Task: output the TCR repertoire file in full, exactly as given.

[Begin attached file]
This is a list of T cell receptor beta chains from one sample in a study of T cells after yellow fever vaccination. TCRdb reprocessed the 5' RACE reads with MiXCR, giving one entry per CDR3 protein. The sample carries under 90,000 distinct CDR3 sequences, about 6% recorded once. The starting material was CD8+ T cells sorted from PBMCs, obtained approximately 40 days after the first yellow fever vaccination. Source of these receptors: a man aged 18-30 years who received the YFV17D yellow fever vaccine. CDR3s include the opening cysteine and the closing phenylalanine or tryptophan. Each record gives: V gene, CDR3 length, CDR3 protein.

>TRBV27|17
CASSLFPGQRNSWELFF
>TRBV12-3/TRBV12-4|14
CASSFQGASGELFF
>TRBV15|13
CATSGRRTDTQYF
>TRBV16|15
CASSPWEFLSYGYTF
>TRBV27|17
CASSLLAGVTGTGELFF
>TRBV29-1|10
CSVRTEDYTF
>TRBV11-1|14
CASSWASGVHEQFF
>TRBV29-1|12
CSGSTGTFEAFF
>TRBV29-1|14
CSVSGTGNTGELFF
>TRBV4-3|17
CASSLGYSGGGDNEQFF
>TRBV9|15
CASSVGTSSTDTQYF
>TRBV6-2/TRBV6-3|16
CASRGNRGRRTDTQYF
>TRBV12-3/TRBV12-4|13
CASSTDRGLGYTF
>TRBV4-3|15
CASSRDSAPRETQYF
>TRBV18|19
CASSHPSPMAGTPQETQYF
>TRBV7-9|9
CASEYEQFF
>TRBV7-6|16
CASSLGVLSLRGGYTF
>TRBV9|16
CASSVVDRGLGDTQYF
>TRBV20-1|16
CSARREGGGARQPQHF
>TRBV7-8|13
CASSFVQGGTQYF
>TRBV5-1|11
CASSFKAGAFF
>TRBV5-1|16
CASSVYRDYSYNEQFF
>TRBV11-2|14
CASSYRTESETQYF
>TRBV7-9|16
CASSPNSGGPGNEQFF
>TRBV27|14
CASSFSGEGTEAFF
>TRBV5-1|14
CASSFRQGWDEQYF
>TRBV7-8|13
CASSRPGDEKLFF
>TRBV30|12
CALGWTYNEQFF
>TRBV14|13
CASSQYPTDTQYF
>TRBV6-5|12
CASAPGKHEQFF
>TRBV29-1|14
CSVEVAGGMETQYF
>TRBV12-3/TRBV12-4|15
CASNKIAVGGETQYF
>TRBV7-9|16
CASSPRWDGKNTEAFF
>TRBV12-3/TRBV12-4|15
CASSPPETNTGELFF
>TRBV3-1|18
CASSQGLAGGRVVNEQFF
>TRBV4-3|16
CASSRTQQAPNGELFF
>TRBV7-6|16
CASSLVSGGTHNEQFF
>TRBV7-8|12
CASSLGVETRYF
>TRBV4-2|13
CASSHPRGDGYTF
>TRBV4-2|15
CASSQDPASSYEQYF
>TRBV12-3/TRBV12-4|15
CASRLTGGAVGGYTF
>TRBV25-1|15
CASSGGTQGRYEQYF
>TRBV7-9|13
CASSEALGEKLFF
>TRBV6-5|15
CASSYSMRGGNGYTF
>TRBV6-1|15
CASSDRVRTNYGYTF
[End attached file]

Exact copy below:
This is a list of T cell receptor beta chains from one sample in a study of T cells after yellow fever vaccination. TCRdb reprocessed the 5' RACE reads with MiXCR, giving one entry per CDR3 protein. The sample carries under 90,000 distinct CDR3 sequences, about 6% recorded once. The starting material was CD8+ T cells sorted from PBMCs, obtained approximately 40 days after the first yellow fever vaccination. Source of these receptors: a man aged 18-30 years who received the YFV17D yellow fever vaccine. CDR3s include the opening cysteine and the closing phenylalanine or tryptophan. Each record gives: V gene, CDR3 length, CDR3 protein.

>TRBV27|17
CASSLFPGQRNSWELFF
>TRBV12-3/TRBV12-4|14
CASSFQGASGELFF
>TRBV15|13
CATSGRRTDTQYF
>TRBV16|15
CASSPWEFLSYGYTF
>TRBV27|17
CASSLLAGVTGTGELFF
>TRBV29-1|10
CSVRTEDYTF
>TRBV11-1|14
CASSWASGVHEQFF
>TRBV29-1|12
CSGSTGTFEAFF
>TRBV29-1|14
CSVSGTGNTGELFF
>TRBV4-3|17
CASSLGYSGGGDNEQFF
>TRBV9|15
CASSVGTSSTDTQYF
>TRBV6-2/TRBV6-3|16
CASRGNRGRRTDTQYF
>TRBV12-3/TRBV12-4|13
CASSTDRGLGYTF
>TRBV4-3|15
CASSRDSAPRETQYF
>TRBV18|19
CASSHPSPMAGTPQETQYF
>TRBV7-9|9
CASEYEQFF
>TRBV7-6|16
CASSLGVLSLRGGYTF
>TRBV9|16
CASSVVDRGLGDTQYF
>TRBV20-1|16
CSARREGGGARQPQHF
>TRBV7-8|13
CASSFVQGGTQYF
>TRBV5-1|11
CASSFKAGAFF
>TRBV5-1|16
CASSVYRDYSYNEQFF
>TRBV11-2|14
CASSYRTESETQYF
>TRBV7-9|16
CASSPNSGGPGNEQFF
>TRBV27|14
CASSFSGEGTEAFF
>TRBV5-1|14
CASSFRQGWDEQYF
>TRBV7-8|13
CASSRPGDEKLFF
>TRBV30|12
CALGWTYNEQFF
>TRBV14|13
CASSQYPTDTQYF
>TRBV6-5|12
CASAPGKHEQFF
>TRBV29-1|14
CSVEVAGGMETQYF
>TRBV12-3/TRBV12-4|15
CASNKIAVGGETQYF
>TRBV7-9|16
CASSPRWDGKNTEAFF
>TRBV12-3/TRBV12-4|15
CASSPPETNTGELFF
>TRBV3-1|18
CASSQGLAGGRVVNEQFF
>TRBV4-3|16
CASSRTQQAPNGELFF
>TRBV7-6|16
CASSLVSGGTHNEQFF
>TRBV7-8|12
CASSLGVETRYF
>TRBV4-2|13
CASSHPRGDGYTF
>TRBV4-2|15
CASSQDPASSYEQYF
>TRBV12-3/TRBV12-4|15
CASRLTGGAVGGYTF
>TRBV25-1|15
CASSGGTQGRYEQYF
>TRBV7-9|13
CASSEALGEKLFF
>TRBV6-5|15
CASSYSMRGGNGYTF
>TRBV6-1|15
CASSDRVRTNYGYTF